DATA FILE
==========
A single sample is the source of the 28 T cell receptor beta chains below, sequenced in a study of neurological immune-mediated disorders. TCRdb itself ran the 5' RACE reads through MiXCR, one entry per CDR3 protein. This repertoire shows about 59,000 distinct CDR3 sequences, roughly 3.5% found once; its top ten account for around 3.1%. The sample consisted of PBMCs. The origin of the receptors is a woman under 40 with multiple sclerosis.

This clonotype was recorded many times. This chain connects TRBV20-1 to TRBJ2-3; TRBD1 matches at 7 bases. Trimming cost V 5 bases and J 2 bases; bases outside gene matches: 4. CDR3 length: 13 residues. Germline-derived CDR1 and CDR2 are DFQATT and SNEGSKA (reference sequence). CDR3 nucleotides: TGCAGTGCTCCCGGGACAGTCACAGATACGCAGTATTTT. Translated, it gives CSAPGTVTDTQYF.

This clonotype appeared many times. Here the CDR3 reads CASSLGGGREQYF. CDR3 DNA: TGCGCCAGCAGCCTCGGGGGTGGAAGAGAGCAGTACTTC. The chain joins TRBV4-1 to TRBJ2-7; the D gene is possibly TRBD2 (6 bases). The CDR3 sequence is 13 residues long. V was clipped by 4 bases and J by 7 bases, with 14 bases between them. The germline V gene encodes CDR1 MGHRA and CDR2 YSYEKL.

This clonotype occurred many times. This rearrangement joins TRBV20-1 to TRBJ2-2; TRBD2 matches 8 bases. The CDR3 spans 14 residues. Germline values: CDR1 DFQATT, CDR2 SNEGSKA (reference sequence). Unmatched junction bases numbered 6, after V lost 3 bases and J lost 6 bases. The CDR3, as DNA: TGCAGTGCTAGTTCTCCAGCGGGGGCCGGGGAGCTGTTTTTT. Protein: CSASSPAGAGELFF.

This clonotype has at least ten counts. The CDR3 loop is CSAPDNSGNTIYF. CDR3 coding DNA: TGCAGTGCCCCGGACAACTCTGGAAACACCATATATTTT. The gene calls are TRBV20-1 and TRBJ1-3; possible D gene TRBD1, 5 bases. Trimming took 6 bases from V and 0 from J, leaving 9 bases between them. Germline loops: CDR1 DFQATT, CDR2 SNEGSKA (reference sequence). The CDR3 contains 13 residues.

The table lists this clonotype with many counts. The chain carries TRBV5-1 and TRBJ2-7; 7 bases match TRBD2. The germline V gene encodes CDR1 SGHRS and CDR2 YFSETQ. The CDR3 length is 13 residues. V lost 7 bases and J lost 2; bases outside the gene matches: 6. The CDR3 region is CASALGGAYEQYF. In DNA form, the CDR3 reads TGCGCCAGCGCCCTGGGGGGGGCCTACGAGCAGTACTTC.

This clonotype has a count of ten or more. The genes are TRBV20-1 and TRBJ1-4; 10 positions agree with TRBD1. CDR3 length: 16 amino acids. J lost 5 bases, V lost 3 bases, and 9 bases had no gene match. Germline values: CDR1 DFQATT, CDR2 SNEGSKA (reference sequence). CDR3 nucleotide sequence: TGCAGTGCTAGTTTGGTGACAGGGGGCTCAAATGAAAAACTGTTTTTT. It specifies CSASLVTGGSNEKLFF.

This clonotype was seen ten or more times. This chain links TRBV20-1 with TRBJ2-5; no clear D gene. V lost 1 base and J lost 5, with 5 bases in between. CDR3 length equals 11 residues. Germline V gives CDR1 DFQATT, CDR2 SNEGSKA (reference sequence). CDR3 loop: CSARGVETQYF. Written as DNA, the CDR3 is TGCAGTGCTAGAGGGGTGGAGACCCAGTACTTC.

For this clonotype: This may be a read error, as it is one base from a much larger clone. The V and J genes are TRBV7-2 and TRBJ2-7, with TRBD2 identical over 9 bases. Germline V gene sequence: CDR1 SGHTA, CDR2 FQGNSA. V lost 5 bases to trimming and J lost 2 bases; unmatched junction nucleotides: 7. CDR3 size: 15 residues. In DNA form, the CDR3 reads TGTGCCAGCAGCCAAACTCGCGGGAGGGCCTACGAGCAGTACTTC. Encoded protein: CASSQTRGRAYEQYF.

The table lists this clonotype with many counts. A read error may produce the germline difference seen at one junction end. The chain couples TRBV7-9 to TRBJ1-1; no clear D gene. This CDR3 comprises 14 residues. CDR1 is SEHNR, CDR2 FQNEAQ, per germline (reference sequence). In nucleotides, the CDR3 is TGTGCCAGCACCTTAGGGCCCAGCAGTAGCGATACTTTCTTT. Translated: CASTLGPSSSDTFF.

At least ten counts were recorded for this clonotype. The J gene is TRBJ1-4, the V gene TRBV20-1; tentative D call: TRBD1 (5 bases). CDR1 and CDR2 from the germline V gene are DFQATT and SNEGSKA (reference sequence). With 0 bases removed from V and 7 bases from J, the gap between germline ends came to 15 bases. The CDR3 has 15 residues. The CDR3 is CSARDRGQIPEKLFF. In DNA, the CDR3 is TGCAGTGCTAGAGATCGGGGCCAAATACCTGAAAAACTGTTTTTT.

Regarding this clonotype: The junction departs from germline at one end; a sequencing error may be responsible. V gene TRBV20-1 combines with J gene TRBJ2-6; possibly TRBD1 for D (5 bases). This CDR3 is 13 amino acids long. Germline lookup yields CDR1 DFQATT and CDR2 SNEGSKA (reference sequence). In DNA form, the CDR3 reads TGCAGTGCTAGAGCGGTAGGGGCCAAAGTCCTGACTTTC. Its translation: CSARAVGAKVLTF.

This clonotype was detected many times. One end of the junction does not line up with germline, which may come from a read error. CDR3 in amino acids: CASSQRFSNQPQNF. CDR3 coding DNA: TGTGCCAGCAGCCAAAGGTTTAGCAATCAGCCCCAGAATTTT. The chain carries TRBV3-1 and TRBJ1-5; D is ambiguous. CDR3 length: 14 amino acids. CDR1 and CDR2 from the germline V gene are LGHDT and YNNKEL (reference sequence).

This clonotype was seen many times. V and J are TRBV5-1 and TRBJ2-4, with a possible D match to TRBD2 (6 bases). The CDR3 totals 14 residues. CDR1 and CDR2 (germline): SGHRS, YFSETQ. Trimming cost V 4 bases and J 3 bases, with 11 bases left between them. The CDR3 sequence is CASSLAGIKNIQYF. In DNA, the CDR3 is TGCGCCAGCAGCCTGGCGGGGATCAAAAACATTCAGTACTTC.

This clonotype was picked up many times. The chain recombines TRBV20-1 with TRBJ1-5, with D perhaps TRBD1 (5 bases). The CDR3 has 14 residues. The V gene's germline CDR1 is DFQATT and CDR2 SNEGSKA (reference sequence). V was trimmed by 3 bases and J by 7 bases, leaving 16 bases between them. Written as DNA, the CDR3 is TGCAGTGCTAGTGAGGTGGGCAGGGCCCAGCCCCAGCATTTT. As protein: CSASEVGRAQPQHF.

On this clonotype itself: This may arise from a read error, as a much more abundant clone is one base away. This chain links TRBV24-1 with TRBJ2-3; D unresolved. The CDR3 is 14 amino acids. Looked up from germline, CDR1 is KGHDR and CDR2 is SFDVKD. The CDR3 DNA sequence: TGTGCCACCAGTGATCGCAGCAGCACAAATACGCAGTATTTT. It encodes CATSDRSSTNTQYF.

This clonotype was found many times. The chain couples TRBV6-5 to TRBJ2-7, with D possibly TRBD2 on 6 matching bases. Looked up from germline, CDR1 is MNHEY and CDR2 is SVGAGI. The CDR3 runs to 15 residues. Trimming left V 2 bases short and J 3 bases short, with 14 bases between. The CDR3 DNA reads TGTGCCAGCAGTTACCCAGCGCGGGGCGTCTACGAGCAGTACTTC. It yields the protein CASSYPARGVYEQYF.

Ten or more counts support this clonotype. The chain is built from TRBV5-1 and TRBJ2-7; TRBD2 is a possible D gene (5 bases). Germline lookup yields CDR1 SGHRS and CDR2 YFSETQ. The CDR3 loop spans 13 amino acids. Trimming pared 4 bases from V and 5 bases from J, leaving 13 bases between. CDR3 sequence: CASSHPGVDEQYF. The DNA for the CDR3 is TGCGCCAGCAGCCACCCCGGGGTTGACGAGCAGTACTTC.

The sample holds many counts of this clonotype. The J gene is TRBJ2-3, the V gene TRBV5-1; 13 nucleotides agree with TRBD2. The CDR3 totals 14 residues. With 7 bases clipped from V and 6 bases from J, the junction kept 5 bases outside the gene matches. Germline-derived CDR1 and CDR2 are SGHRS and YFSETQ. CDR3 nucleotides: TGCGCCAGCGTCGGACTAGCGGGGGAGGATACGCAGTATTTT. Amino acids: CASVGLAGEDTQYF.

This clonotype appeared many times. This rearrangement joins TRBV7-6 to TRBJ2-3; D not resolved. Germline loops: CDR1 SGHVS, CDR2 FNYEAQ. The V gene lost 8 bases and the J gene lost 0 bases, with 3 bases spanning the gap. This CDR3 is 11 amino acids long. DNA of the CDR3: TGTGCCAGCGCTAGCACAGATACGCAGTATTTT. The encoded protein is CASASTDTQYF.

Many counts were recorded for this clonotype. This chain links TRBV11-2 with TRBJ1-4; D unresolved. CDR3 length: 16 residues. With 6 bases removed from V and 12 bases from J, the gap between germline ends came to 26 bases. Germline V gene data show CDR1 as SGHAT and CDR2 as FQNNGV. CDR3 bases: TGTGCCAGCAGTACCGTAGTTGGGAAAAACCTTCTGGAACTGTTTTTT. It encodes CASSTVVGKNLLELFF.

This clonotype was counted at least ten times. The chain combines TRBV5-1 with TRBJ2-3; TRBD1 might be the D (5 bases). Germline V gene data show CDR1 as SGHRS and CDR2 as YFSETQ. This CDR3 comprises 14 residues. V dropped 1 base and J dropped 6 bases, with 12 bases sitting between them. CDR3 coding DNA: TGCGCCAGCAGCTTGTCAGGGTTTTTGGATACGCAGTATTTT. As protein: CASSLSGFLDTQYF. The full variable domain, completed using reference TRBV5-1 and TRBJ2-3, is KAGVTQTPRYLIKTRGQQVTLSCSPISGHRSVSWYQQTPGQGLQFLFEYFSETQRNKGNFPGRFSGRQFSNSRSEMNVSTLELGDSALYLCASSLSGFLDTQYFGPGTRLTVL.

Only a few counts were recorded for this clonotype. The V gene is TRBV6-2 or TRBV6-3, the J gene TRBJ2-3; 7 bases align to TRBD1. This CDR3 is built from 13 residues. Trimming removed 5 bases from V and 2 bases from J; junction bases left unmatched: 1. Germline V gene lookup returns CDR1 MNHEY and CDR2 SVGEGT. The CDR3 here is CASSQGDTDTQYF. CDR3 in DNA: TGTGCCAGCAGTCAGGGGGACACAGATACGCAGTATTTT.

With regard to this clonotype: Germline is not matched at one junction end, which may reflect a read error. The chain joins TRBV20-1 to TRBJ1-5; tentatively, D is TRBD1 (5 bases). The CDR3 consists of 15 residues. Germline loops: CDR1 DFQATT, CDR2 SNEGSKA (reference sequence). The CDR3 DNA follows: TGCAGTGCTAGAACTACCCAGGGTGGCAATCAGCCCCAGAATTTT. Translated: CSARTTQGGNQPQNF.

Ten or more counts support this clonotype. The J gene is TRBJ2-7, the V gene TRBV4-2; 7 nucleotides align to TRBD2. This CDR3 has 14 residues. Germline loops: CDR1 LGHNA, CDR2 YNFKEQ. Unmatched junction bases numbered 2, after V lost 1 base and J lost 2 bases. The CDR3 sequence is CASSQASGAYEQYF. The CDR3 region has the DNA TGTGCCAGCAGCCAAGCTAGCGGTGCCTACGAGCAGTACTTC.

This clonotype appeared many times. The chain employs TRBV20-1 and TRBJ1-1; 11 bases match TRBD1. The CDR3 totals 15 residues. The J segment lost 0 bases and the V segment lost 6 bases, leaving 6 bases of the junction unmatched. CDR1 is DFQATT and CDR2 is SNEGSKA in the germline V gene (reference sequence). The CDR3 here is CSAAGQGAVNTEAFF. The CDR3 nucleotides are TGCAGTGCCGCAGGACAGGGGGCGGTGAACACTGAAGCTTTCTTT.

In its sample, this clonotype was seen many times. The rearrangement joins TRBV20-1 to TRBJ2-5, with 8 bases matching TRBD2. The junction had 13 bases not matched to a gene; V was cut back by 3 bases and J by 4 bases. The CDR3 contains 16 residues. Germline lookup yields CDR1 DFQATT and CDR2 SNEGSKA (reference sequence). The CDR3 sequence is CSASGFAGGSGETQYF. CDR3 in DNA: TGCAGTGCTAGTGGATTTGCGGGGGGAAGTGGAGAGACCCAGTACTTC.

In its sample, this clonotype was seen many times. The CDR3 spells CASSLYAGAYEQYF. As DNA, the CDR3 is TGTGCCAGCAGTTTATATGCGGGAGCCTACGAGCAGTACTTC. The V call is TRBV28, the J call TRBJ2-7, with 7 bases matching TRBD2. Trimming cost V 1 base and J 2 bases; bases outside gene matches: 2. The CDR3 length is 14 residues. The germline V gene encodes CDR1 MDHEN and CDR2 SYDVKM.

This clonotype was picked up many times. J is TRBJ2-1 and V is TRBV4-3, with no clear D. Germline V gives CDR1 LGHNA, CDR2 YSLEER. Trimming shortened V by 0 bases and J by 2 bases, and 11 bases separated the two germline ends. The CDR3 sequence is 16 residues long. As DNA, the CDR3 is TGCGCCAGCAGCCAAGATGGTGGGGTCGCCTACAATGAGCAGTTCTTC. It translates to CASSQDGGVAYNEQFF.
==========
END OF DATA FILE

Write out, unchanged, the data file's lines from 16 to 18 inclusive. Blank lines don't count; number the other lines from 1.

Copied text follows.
On this clonotype itself: This may arise from a read error, as a much more abundant clone is one base away. This chain links TRBV24-1 with TRBJ2-3; D unresolved. The CDR3 is 14 amino acids. Looked up from germline, CDR1 is KGHDR and CDR2 is SFDVKD. The CDR3 DNA sequence: TGTGCCACCAGTGATCGCAGCAGCACAAATACGCAGTATTTT. It encodes CATSDRSSTNTQYF.

This clonotype was found many times. The chain couples TRBV6-5 to TRBJ2-7, with D possibly TRBD2 on 6 matching bases. Looked up from germline, CDR1 is MNHEY and CDR2 is SVGAGI. The CDR3 runs to 15 residues. Trimming left V 2 bases short and J 3 bases short, with 14 bases between. The CDR3 DNA reads TGTGCCAGCAGTTACCCAGCGCGGGGCGTCTACGAGCAGTACTTC. It yields the protein CASSYPARGVYEQYF.

Ten or more counts support this clonotype. The chain is built from TRBV5-1 and TRBJ2-7; TRBD2 is a possible D gene (5 bases). Germline lookup yields CDR1 SGHRS and CDR2 YFSETQ. The CDR3 loop spans 13 amino acids. Trimming pared 4 bases from V and 5 bases from J, leaving 13 bases between. CDR3 sequence: CASSHPGVDEQYF. The DNA for the CDR3 is TGCGCCAGCAGCCACCCCGGGGTTGACGAGCAGTACTTC.